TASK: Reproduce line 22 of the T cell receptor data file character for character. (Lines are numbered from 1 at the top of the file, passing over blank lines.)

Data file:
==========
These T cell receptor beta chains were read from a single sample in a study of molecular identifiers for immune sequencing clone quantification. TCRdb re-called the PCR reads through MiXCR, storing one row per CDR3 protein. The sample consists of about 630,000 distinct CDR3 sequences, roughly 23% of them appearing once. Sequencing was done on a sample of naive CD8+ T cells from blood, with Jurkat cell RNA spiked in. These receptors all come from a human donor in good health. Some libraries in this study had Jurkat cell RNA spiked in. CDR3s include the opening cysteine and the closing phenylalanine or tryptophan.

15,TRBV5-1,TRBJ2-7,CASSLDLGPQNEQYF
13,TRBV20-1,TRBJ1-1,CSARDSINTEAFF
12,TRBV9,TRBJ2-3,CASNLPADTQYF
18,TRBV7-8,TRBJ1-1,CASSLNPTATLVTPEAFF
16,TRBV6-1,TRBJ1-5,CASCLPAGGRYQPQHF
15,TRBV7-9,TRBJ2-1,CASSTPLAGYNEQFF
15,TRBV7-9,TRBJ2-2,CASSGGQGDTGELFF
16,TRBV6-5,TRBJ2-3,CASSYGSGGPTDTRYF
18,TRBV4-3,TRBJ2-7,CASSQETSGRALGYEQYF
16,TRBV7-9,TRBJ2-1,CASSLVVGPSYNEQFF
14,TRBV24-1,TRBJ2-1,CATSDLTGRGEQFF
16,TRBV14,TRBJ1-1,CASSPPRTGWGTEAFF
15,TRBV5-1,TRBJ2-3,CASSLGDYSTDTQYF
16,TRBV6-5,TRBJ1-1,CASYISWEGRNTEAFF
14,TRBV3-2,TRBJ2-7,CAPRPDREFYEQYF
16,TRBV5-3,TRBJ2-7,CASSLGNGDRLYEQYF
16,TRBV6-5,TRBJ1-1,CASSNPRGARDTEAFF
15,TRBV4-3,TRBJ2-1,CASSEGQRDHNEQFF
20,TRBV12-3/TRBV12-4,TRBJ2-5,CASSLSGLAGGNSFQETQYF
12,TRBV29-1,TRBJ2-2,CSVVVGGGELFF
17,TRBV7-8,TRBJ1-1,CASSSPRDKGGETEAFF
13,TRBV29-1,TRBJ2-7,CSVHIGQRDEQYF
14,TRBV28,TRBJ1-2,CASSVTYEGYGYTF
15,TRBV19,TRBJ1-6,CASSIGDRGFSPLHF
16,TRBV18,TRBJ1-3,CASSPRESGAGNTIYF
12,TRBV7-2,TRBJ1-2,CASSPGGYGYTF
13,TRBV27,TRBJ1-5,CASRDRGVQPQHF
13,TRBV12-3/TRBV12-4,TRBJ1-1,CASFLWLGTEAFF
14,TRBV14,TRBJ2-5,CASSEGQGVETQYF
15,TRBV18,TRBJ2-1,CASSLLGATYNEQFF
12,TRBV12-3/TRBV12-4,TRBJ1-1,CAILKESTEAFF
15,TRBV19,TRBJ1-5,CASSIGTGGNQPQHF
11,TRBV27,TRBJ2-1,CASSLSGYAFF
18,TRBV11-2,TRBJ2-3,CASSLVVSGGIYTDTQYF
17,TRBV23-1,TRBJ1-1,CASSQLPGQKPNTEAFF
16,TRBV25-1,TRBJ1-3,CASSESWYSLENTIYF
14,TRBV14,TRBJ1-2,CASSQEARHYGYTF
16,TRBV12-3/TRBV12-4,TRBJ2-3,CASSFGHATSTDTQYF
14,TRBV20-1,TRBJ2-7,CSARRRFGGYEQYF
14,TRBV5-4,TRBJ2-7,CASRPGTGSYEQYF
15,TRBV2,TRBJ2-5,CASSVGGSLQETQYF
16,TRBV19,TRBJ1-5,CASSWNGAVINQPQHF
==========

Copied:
17,TRBV7-8,TRBJ1-1,CASSSPRDKGGETEAFF